In Literacy in American Lives (2001), Deborah Brandt uses the concept of “literacy sponsorship” to examine how individuals, groups, institutions, and communities shape how literacy is defined, valued, and measured. As I designed this timeline based on our readings this semester in “Teaching with Technology,” I found that Brandt’s concept provided an interesting frame to explore the recurring themes that threaded through our course texts and to put the arguments of those texts in conversation with other composition scholarship and various historical moments and movements.
The questions that drove my timeline were these: Who defines digital literacy and how have these definitions changed over time? How have debates over digital literacy shaped and been shaped by access to higher education and the corporatization of education? How are the negotiations over the value of digital literacies compare to “pre-digital” debates over literacy? How have scholars and teachers in Composition Studies participated in the definition and valuing of digital literacies?
Disrupting the Narrative of Progress
Banks, Adam. "Oakland, The Word, and The Divide: How We All Missed the Moment." Race, Rhetoric, and Technology: Searching for Higher Ground. Urbana, IL: NCTE-LEA. 11-46. Print.
Bartholomae, David. “Inventing the University.” Journal of Basic Writing 5 (1986): 4-23. Print.
Bolter, Jay David and Richard Grusin. Remediation: Understanding New Media. Cambridge, MA: MIT Press, 1999. Print.
Brandt, Deborah. Literacy in American Lives. 2001. New York: Cambridge UP, 2006. Print.
Conference on College Composition and Communication. “Statement on Teaching, Learning, and Assessing Writing in Digital Environments.” 2004. Web.
Connors, Robert J. "Crisis and Panacea in Composition Studies: A History." Composition in Context: Essays in Honor of Donald C. Stewart. Ed. W. Ross Winterowd and Vincent Gillespe. Carbondale: Southern Illinois UP, 1994. 86-105. Print.
Cooper, Marilyn M. and Cynthia L. Selfe. "Computer Conferences and Learning: Authority, Resistance, and Internally Persuasive Discourse." College English, 52.8 (1990): 847-869. Print.
Delpit, Lisa D. “The Silenced Dialogue: Power and Pedagogy in Educating Other People’s Children.” Harvard Educational Review 58.3 (1988): 280-298. Print.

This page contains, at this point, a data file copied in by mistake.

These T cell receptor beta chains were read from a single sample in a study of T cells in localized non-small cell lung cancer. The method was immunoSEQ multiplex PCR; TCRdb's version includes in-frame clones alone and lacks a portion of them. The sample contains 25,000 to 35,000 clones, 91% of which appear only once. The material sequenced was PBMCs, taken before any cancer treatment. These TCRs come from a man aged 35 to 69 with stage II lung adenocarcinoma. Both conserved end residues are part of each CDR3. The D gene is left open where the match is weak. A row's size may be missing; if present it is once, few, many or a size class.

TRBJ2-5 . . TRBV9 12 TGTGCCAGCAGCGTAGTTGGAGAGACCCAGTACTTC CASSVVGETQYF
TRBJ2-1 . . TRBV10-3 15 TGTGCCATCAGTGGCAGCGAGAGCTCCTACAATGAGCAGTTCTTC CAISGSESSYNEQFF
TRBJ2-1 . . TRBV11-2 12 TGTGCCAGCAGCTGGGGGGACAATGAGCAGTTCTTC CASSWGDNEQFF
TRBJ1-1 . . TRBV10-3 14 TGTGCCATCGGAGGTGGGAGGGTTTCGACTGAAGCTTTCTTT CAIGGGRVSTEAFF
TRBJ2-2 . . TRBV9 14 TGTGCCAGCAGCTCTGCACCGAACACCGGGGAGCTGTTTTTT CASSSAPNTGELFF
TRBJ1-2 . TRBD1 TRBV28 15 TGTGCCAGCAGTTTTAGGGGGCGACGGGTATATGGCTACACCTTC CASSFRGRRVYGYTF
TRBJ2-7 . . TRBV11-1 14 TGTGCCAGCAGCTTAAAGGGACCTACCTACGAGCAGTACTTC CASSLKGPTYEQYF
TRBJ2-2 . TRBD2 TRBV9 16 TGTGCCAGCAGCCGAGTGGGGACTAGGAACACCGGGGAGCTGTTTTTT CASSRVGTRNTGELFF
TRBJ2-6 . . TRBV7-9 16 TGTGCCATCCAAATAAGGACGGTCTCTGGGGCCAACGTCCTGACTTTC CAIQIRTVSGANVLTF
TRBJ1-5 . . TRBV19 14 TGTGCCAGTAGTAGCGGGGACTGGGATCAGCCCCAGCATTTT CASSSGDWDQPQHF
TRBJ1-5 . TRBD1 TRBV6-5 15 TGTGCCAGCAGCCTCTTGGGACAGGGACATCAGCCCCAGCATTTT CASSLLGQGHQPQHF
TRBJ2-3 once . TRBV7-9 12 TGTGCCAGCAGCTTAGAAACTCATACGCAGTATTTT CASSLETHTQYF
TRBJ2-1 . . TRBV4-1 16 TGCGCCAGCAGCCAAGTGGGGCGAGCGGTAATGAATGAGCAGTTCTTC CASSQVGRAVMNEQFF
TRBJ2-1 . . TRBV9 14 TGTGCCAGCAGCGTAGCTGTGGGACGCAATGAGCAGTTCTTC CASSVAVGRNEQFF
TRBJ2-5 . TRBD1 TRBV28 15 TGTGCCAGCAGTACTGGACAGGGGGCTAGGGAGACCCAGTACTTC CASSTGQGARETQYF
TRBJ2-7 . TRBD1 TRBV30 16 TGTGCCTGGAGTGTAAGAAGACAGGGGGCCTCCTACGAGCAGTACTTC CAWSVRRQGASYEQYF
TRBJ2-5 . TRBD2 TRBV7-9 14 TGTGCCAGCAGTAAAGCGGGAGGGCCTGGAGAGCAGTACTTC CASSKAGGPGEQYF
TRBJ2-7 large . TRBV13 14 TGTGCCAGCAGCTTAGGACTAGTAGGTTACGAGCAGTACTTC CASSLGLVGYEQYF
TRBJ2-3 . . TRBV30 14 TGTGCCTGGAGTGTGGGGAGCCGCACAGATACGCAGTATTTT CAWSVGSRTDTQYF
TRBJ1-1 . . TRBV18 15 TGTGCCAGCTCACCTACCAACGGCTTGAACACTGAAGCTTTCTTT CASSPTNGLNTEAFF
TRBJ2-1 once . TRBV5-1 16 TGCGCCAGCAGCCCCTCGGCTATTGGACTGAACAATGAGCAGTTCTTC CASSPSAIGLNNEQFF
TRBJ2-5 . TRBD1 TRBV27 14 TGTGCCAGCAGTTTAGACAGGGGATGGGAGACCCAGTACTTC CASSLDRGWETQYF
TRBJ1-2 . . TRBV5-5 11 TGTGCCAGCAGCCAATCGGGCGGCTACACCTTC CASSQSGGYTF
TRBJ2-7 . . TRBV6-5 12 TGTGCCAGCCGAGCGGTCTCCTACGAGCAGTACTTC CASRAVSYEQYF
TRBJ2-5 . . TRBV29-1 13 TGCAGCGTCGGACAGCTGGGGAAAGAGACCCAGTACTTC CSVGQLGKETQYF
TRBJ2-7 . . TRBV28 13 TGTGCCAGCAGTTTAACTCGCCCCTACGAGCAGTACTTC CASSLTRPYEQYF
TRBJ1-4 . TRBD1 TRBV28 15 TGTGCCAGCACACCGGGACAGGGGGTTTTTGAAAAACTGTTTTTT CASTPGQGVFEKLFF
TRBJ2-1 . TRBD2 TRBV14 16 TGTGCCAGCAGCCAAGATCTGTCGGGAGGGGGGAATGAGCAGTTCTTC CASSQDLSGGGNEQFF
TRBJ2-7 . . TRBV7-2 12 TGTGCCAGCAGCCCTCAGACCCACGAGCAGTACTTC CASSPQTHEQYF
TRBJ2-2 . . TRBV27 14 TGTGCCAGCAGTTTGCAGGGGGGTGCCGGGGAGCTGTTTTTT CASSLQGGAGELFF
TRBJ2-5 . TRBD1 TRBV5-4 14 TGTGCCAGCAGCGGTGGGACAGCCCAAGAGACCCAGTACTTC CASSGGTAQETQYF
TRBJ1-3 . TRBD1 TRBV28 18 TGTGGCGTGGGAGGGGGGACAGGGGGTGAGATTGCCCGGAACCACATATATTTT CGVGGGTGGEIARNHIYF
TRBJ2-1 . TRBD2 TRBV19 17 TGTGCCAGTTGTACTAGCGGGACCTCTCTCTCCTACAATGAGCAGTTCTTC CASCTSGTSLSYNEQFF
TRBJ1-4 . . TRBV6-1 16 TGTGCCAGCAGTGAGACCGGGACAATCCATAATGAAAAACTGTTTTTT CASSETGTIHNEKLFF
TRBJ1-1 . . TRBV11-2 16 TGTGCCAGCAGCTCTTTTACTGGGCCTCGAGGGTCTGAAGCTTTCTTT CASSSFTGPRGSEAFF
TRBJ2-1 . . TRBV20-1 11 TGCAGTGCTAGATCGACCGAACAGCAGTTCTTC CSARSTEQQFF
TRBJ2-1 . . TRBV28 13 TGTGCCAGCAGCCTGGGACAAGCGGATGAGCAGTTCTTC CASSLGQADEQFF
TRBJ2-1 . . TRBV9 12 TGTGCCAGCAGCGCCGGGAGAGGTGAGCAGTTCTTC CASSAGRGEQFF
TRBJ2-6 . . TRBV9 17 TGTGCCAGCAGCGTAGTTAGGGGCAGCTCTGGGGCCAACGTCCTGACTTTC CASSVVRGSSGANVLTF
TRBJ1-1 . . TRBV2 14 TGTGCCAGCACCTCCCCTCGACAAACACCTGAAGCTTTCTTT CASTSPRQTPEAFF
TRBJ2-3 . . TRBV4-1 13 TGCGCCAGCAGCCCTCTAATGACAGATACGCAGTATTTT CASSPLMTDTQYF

Downs, Douglas, and Elizabeth Wardle. “Teaching about Writing, Righting Misconceptions: (Re)Envisioning ‘First-Year Composition’ as ‘Introduction to Writing Studies.’” College Composition and Communication 58.4 (2007): 552-584. Print.
Elbow, Peter. Writing Without Teachers. New York: Oxford UP, 1973. Print.
Emig, Janet. The Composing Process of Twelfth Graders. Urbana, IL: NTCE, 1971. Print.
Faigley, Lester. "Literacy after the Revolution." College Composition and Communication 48.1 (1997): 30-43. Print.
Fitzpatrick, Kathleen. "The Humanities, Done Digitally." The Chronicle of Higher Education. 8 May 2012. Print.
Foucault, Michel. "Panopticism." Discipline and Punish: The Birth of the Prison. Trans. Alan Sheridan, 1977. New York: Vintage Books, 1995. 195-228. Print.
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Hawisher, Gail E. and Cynthia L. Selfe. "The Rhetoric of Technology and the Electronic Writing Class." College Composition and Communication 42.1 (1991): 55-65. Print.
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Lauer, Claire. "What's in a Name? The Anatomy of Defining New/Multi/Modal/Digital/Media Texts." Kairos: A Journal of Rhetoric, Technology, and Pedagogy, 17.1 (2012). Web.
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Shipka, Jody, Toward a Composition Made Whole. Pittsburgh, PA: U of Pittsburgh P, 2011. Print
Slatin, John. "Reading Hypertext: Order and Coherence in a New Medium." College English 52.8 (1990): 870-883. Print.
Wysocki, Anne Frances. Writing New Media: Theory and Applications for Expanding the Teaching of Composition. Logan, UT: Utah State UP, 2004. Print.